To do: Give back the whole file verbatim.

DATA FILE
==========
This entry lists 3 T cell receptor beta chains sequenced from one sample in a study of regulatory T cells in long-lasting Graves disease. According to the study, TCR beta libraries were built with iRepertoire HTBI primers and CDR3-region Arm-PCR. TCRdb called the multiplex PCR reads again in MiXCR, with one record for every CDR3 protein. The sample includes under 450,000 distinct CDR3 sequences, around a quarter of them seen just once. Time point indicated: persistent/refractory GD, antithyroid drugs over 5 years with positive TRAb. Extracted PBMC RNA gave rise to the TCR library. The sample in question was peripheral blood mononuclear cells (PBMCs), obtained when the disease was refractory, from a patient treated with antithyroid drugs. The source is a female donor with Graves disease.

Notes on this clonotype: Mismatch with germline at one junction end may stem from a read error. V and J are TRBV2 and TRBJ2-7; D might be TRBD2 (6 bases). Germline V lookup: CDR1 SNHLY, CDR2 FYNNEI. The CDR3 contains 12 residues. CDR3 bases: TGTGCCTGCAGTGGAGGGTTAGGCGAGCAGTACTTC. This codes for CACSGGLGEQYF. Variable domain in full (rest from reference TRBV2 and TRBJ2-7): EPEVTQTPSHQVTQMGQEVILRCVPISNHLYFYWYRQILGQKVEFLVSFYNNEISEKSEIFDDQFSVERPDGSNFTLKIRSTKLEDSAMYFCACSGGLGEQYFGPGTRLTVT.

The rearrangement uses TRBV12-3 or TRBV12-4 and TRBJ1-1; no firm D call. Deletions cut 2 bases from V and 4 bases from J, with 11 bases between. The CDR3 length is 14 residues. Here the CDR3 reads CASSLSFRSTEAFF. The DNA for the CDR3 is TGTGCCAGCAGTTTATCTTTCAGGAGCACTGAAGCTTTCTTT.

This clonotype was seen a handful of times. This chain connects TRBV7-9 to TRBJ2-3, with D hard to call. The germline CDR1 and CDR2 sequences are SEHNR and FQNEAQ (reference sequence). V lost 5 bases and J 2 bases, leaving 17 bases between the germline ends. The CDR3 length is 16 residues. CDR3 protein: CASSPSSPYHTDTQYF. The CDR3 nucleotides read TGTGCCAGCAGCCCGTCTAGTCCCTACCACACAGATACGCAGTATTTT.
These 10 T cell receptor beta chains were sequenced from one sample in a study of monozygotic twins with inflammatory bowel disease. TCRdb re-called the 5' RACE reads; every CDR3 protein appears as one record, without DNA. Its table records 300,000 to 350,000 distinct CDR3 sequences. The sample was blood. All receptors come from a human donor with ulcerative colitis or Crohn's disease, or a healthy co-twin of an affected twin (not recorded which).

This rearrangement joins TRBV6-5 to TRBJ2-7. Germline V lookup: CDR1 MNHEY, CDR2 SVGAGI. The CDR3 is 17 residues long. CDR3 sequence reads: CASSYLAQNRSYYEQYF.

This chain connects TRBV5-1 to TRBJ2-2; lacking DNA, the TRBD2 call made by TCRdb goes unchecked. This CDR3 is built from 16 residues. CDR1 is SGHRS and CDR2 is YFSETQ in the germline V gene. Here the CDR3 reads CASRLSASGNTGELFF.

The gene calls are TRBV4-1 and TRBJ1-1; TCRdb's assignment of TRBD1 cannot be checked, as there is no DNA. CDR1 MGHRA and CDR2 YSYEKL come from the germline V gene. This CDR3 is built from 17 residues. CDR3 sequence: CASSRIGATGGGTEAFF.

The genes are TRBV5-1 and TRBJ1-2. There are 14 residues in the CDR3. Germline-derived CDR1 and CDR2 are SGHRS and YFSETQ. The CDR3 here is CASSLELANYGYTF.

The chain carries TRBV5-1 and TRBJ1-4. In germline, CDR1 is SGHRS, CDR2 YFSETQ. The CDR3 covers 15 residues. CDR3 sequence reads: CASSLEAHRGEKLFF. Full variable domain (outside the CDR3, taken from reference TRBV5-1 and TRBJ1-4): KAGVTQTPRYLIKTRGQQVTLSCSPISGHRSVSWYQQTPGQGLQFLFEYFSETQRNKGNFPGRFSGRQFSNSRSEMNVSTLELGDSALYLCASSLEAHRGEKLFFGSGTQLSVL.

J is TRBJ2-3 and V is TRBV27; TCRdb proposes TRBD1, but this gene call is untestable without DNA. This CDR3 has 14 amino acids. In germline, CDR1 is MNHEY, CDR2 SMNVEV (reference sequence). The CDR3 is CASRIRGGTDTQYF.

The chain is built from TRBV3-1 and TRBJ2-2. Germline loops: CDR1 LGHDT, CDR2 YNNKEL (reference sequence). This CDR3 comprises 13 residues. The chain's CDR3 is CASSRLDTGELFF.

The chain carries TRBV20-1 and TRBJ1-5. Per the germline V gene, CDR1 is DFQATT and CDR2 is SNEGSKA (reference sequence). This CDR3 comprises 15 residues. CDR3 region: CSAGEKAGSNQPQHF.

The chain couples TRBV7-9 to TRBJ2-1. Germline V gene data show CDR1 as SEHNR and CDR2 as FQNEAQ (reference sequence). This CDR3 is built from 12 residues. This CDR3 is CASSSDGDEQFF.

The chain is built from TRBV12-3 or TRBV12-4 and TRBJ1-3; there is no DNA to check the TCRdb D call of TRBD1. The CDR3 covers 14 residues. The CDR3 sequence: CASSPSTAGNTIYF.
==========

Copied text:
This entry lists 3 T cell receptor beta chains sequenced from one sample in a study of regulatory T cells in long-lasting Graves disease. According to the study, TCR beta libraries were built with iRepertoire HTBI primers and CDR3-region Arm-PCR. TCRdb called the multiplex PCR reads again in MiXCR, with one record for every CDR3 protein. The sample includes under 450,000 distinct CDR3 sequences, around a quarter of them seen just once. Time point indicated: persistent/refractory GD, antithyroid drugs over 5 years with positive TRAb. Extracted PBMC RNA gave rise to the TCR library. The sample in question was peripheral blood mononuclear cells (PBMCs), obtained when the disease was refractory, from a patient treated with antithyroid drugs. The source is a female donor with Graves disease.

Notes on this clonotype: Mismatch with germline at one junction end may stem from a read error. V and J are TRBV2 and TRBJ2-7; D might be TRBD2 (6 bases). Germline V lookup: CDR1 SNHLY, CDR2 FYNNEI. The CDR3 contains 12 residues. CDR3 bases: TGTGCCTGCAGTGGAGGGTTAGGCGAGCAGTACTTC. This codes for CACSGGLGEQYF. Variable domain in full (rest from reference TRBV2 and TRBJ2-7): EPEVTQTPSHQVTQMGQEVILRCVPISNHLYFYWYRQILGQKVEFLVSFYNNEISEKSEIFDDQFSVERPDGSNFTLKIRSTKLEDSAMYFCACSGGLGEQYFGPGTRLTVT.

The rearrangement uses TRBV12-3 or TRBV12-4 and TRBJ1-1; no firm D call. Deletions cut 2 bases from V and 4 bases from J, with 11 bases between. The CDR3 length is 14 residues. Here the CDR3 reads CASSLSFRSTEAFF. The DNA for the CDR3 is TGTGCCAGCAGTTTATCTTTCAGGAGCACTGAAGCTTTCTTT.

This clonotype was seen a handful of times. This chain connects TRBV7-9 to TRBJ2-3, with D hard to call. The germline CDR1 and CDR2 sequences are SEHNR and FQNEAQ (reference sequence). V lost 5 bases and J 2 bases, leaving 17 bases between the germline ends. The CDR3 length is 16 residues. CDR3 protein: CASSPSSPYHTDTQYF. The CDR3 nucleotides read TGTGCCAGCAGCCCGTCTAGTCCCTACCACACAGATACGCAGTATTTT.
These 10 T cell receptor beta chains were sequenced from one sample in a study of monozygotic twins with inflammatory bowel disease. TCRdb re-called the 5' RACE reads; every CDR3 protein appears as one record, without DNA. Its table records 300,000 to 350,000 distinct CDR3 sequences. The sample was blood. All receptors come from a human donor with ulcerative colitis or Crohn's disease, or a healthy co-twin of an affected twin (not recorded which).

This rearrangement joins TRBV6-5 to TRBJ2-7. Germline V lookup: CDR1 MNHEY, CDR2 SVGAGI. The CDR3 is 17 residues long. CDR3 sequence reads: CASSYLAQNRSYYEQYF.

This chain connects TRBV5-1 to TRBJ2-2; lacking DNA, the TRBD2 call made by TCRdb goes unchecked. This CDR3 is built from 16 residues. CDR1 is SGHRS and CDR2 is YFSETQ in the germline V gene. Here the CDR3 reads CASRLSASGNTGELFF.

The gene calls are TRBV4-1 and TRBJ1-1; TCRdb's assignment of TRBD1 cannot be checked, as there is no DNA. CDR1 MGHRA and CDR2 YSYEKL come from the germline V gene. This CDR3 is built from 17 residues. CDR3 sequence: CASSRIGATGGGTEAFF.

The genes are TRBV5-1 and TRBJ1-2. There are 14 residues in the CDR3. Germline-derived CDR1 and CDR2 are SGHRS and YFSETQ. The CDR3 here is CASSLELANYGYTF.

The chain carries TRBV5-1 and TRBJ1-4. In germline, CDR1 is SGHRS, CDR2 YFSETQ. The CDR3 covers 15 residues. CDR3 sequence reads: CASSLEAHRGEKLFF. Full variable domain (outside the CDR3, taken from reference TRBV5-1 and TRBJ1-4): KAGVTQTPRYLIKTRGQQVTLSCSPISGHRSVSWYQQTPGQGLQFLFEYFSETQRNKGNFPGRFSGRQFSNSRSEMNVSTLELGDSALYLCASSLEAHRGEKLFFGSGTQLSVL.

J is TRBJ2-3 and V is TRBV27; TCRdb proposes TRBD1, but this gene call is untestable without DNA. This CDR3 has 14 amino acids. In germline, CDR1 is MNHEY, CDR2 SMNVEV (reference sequence). The CDR3 is CASRIRGGTDTQYF.

The chain is built from TRBV3-1 and TRBJ2-2. Germline loops: CDR1 LGHDT, CDR2 YNNKEL (reference sequence). This CDR3 comprises 13 residues. The chain's CDR3 is CASSRLDTGELFF.

The chain carries TRBV20-1 and TRBJ1-5. Per the germline V gene, CDR1 is DFQATT and CDR2 is SNEGSKA (reference sequence). This CDR3 comprises 15 residues. CDR3 region: CSAGEKAGSNQPQHF.

The chain couples TRBV7-9 to TRBJ2-1. Germline V gene data show CDR1 as SEHNR and CDR2 as FQNEAQ (reference sequence). This CDR3 is built from 12 residues. This CDR3 is CASSSDGDEQFF.

The chain is built from TRBV12-3 or TRBV12-4 and TRBJ1-3; there is no DNA to check the TCRdb D call of TRBD1. The CDR3 covers 14 residues. The CDR3 sequence: CASSPSTAGNTIYF.